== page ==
|Publication number||US6990722 B2|
|Application number||US 10/893,447|
|Publication date||Jan 31, 2006|
|Filing date||Jul 16, 2004|
|Priority date||Apr 10, 2000|
|Also published as||EP1280621A1, EP1280621A4, EP1280621B1, US6487767, US6792657, US20020189101, US20050000081, WO2001076785A1|
|Publication number||10893447, 893447, US 6990722 B2, US 6990722B2, US-B2-6990722, US6990722 B2, US6990722B2|
|Inventors||Leonard F. Reid, Timothy H. Johnson, David A. Gorton, Mark R. Weiss, Dean C. Madden, Alec K. Hitchman|
|Original Assignee||Fatigue Technology, Inc.|
|Export Citation||BiBTeX, EndNote, RefMan|
|Patent Citations (47), Referenced by (25), Classifications (31), Legal Events (2)|
|External Links: USPTO, USPTO Assignment, Espacenet|
1. Field of the Invention
This disclosure relates to a method and apparatus for connecting an internally threaded fastener element to a wall by cold expanding a non-threaded tubular portion of the fastener element within an opening in the wall and providing the fastener element with wall contacting flanges on both sides of the wall.
2. Description of the Related Art
The aerospace industry utilizes a fastener that is in the nature of a tubular rivet with internal threads. The fastener can be installed in seconds into an opening in a wall from one side of the wall. No finishing work is required once the fastener is installed. It is ready for use With clean threads available for screw attachment. This tubular rivet has a flange on one end. The opposite end is inserted into the opening in the access side of the wall and the tubular rivet is pushed into the opening until the flange is against the access of the wall. A rod with a threaded end is then inserted into the tubular rivet from the access side of the wall and is connected to threads inside the tubular rivet. Then, a hand or power tool is operated to pull on the rod. This causes a reduced wall portion of the tubular rivet on the blind side of the wall to radially bulge and form a second flange that tightly engages the blind side of the wall. A tubular rivet system of this type is currently provided by RIVNUT.RTM. Engineered Products, Inc. of Kendallville, Ind. An early form of this type of system is disclosed by U.S. Pat. No. 2,384,347, granted Sep. 4, 1945, to Michael Schultz. A problem with known tubular rivets is that they often rotate in the opening when torque is applied to a screw that is connected to the tubular rivet after it has been installed.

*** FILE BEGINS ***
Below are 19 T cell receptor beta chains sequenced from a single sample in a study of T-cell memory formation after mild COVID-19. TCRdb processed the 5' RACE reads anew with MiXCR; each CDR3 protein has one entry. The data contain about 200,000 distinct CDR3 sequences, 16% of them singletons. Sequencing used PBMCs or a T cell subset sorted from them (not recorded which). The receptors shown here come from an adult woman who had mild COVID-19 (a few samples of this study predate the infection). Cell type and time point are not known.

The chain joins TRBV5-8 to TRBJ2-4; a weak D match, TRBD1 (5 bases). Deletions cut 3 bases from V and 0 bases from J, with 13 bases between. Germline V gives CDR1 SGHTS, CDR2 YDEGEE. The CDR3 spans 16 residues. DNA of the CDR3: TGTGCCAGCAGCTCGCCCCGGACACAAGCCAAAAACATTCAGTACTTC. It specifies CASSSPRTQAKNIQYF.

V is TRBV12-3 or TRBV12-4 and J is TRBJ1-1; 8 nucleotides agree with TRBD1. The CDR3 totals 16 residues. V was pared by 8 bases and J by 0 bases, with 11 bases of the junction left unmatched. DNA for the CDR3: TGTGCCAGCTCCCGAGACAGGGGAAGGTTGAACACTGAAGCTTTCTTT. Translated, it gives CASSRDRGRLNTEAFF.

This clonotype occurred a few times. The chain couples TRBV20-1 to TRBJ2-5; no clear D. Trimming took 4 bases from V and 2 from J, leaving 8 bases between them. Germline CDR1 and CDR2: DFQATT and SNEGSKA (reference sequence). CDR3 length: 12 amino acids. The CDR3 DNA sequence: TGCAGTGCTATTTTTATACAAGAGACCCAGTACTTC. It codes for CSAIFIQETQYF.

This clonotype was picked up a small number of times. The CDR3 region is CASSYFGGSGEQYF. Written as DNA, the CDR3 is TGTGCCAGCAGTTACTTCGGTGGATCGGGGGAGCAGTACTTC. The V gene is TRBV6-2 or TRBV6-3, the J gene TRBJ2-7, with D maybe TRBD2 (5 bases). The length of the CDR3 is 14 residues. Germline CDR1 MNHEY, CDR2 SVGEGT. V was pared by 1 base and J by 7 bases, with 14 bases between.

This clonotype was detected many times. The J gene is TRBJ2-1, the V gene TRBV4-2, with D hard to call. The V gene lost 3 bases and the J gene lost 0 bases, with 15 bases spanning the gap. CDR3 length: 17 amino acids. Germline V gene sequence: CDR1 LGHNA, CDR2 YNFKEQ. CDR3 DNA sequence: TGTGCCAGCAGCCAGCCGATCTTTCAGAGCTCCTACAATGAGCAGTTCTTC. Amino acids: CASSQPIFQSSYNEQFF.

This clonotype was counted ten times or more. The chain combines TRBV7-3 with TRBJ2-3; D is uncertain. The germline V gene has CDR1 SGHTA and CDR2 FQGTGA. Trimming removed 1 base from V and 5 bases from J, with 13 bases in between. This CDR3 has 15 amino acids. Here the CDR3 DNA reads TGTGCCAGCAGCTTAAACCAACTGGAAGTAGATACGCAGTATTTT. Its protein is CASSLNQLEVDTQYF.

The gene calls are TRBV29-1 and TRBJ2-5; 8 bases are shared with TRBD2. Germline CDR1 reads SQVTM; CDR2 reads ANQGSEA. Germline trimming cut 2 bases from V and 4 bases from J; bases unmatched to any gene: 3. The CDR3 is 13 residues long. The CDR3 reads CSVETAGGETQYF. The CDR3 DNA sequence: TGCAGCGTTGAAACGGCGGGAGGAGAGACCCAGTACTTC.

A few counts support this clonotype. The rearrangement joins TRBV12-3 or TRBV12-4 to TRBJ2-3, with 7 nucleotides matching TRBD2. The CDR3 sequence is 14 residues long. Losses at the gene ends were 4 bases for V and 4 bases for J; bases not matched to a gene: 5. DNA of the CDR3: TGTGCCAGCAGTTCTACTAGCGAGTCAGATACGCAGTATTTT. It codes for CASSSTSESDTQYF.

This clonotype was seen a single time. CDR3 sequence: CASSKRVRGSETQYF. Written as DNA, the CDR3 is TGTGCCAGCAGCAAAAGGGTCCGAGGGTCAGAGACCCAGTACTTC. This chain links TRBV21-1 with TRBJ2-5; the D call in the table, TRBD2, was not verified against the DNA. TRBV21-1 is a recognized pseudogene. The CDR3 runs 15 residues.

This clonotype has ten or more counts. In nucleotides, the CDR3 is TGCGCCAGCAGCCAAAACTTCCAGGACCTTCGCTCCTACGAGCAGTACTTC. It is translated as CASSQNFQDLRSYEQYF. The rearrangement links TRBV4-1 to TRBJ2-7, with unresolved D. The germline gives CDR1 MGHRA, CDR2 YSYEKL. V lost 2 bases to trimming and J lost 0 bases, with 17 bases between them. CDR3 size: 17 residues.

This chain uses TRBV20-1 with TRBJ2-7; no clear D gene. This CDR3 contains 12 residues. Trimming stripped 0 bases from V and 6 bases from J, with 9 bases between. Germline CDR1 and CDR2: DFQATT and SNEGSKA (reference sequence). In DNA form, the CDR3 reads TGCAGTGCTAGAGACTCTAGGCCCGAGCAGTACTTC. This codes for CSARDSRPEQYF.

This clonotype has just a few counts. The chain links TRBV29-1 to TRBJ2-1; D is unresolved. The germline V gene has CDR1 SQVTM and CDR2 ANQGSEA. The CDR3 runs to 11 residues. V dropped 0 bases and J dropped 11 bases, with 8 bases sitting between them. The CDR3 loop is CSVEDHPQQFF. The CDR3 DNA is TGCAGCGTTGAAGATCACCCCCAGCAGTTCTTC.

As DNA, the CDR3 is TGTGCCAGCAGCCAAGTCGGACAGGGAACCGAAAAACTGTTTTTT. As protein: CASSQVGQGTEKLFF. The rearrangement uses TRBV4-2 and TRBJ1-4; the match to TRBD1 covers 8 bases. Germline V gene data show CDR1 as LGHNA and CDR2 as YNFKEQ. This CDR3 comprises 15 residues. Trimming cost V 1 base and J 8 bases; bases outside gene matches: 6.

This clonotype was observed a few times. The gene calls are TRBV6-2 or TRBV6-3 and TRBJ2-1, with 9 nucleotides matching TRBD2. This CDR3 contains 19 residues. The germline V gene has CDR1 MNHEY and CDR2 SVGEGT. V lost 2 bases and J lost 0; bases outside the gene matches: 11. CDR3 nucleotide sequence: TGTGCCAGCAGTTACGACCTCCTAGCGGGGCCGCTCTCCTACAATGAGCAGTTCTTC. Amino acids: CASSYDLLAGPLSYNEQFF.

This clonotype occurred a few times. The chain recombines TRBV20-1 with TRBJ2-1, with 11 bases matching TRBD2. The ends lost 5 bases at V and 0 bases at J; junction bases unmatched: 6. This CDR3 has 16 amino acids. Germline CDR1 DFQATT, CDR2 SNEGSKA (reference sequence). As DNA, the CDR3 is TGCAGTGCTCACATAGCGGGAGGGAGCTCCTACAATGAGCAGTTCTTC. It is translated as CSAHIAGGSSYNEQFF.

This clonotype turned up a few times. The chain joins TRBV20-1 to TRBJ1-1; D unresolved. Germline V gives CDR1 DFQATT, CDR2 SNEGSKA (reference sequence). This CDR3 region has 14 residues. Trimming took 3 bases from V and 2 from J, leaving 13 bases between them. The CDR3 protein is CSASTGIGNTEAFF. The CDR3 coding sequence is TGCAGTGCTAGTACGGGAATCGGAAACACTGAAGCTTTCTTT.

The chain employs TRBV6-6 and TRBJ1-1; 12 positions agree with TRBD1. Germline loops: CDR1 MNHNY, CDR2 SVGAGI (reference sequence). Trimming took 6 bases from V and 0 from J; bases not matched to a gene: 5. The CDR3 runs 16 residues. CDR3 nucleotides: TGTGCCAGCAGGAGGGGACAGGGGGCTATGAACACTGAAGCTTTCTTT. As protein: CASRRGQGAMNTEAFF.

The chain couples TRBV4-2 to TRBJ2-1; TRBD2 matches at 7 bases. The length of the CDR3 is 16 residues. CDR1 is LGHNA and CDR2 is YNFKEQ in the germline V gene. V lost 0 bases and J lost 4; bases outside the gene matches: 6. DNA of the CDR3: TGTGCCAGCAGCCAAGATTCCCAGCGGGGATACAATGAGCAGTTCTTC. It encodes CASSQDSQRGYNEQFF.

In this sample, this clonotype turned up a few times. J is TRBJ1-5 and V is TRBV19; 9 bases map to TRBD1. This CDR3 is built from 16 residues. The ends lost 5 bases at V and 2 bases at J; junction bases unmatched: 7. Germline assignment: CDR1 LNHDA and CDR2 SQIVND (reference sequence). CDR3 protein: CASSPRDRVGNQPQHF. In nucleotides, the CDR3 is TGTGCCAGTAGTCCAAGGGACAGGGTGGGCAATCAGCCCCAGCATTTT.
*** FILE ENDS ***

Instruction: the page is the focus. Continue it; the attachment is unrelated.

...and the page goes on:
It is known to install a nut holder on a wall at the location of an opening in the wall and then connect a nut to the installed nut holder. A tubular stem portion of the nut holder is inserted into the opening in the wall and is then radially expanded to connect it to the wall and also cold work the wall material surrounding the opening for fatigue life enhancement. Then the nut is connected to the nut holder to provide bolt receiving threads. Examples of this type of system are disclosed by U.S. Pat. No. 5,096,349, granted Mar. 17, 1992, to Michael A. Landy, Roger T. Bolstad, Charles M. Copple, Darryle Quincey, Eric T. Esterbrook, Leonard F. Reid and Louis A. Champoux, and by U.S. Pat. No. 5,468,104, granted Nov. 21, 1995, to Leonard F. Reid and Charles M. Copple. The radial expansion locks the nut holder against rotating but these systems require attachment of a nut to provide the wall insert with the internal threads.
There is a need for a method and apparatus for installing a fastener element with internal threads in an opening in a wall in such a way that the tubular rivet is restrained against rotating in response to a bolt being threaded into the fastener element. An object of the present invention is to provide such a method and apparatus.